Know before you go
Parking informationLimited parking in laybys along Sulehay Road; many public rights of way from the surrounding villages.
Main ride is surfaced in woodland though other paths can get muddy. Quarry has uneven paths and steep slopes.
Suitable for wheelchairs and pushchairs
When to visit
Opening timesOpen at all times
Best time to visitAll year round
About the reserve
Old Sulehay Forest is a fragment of the ancient Rockingham Forest, a royal hunting forest that extended from Wansford to Kettering. Other areas of the reserve are associated with quarrying. Stonepit Close was exploited for its limestone, while areas of Ring Haw were quarried for limestone, ironstone and silica clay; remains of the quarry railway track beds and sidings can still be seen. The area known as the Calcining Banks was used to refine extracted iron ore known as calcined ore.
In summer, glow-worms glimmer in the longer grass. Many wildflowers found here are rare in Northamptonshire, including ploughman’s-spikenard, wild thyme, viper’s bugloss, common cudweed and yellow-wort. These attract a wide range of butterflies, such as common blue, brown argus and dingy skipper. On warm spring days look for the energetic grizzled skipper in Stonepit Close, on the disused railway or the Calcining Banks.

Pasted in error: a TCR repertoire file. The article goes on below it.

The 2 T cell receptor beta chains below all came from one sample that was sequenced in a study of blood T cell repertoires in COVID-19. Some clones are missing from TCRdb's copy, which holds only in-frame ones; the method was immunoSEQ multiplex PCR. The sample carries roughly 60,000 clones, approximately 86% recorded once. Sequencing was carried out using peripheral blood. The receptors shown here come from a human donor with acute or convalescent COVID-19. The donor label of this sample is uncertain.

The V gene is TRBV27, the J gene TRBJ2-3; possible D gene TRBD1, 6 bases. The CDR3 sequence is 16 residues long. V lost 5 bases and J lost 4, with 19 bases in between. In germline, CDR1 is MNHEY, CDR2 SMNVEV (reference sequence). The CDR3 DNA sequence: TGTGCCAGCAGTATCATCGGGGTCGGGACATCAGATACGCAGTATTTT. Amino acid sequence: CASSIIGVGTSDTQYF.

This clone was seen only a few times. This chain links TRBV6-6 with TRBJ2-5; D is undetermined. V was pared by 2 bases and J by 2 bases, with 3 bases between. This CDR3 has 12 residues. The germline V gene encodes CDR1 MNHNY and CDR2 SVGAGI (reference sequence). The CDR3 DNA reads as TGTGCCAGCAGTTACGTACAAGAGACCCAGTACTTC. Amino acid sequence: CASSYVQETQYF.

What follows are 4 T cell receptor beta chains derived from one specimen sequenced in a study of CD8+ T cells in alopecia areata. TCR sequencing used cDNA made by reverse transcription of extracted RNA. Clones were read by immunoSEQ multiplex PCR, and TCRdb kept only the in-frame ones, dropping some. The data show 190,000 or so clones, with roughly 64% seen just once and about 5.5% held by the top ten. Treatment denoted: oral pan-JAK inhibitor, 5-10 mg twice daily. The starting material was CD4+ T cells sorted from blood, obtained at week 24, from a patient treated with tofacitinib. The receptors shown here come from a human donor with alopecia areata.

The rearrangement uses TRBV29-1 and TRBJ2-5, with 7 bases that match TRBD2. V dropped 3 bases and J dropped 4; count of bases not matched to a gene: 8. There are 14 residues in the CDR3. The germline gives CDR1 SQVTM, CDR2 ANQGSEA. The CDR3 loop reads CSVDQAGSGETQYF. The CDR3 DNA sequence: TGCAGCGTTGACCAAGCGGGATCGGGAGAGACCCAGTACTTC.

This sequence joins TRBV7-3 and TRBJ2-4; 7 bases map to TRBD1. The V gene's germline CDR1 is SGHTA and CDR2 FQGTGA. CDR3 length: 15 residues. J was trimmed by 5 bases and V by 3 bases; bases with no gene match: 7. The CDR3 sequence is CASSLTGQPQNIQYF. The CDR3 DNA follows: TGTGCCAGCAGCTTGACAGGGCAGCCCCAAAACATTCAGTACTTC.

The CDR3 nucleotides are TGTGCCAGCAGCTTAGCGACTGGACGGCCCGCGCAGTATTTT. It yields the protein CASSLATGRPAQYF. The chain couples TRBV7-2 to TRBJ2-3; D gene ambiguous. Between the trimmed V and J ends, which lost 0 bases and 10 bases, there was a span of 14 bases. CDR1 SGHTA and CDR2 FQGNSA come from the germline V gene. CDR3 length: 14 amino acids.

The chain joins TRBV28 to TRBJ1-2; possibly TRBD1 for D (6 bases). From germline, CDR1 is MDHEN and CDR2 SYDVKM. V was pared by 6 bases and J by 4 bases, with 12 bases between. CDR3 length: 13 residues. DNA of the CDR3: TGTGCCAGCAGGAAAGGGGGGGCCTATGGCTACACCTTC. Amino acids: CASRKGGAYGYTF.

Areas of scrub support birds such as whitethroat and bullfinch. Great and lesser spotted woodpeckers live in the woodland along with nuthatch and treecreeper. Invertebrates thrive on the sun-warmed paths and rides.
To maintain the varied habitat structure most of the grassland is grazed with rare-breed sheep and cattle to maintain low soil fertility. Using wildflower seeds collected from other limestone grassland sites in the area, Sammock’s Hill was restored from arable land. It now boasts a variety of native flowers, including cowslips, bird’s-foot trefoil, knapweed broomrape and pyramidal orchids.
Old Sulehay Forest is ancient abandoned coppice of ash, hazel, oak and field maple, with a diverse ground flora. We are reintroducing coppicing and we fell trees to maintain the wide, sunny rides favoured by wildlife – and people.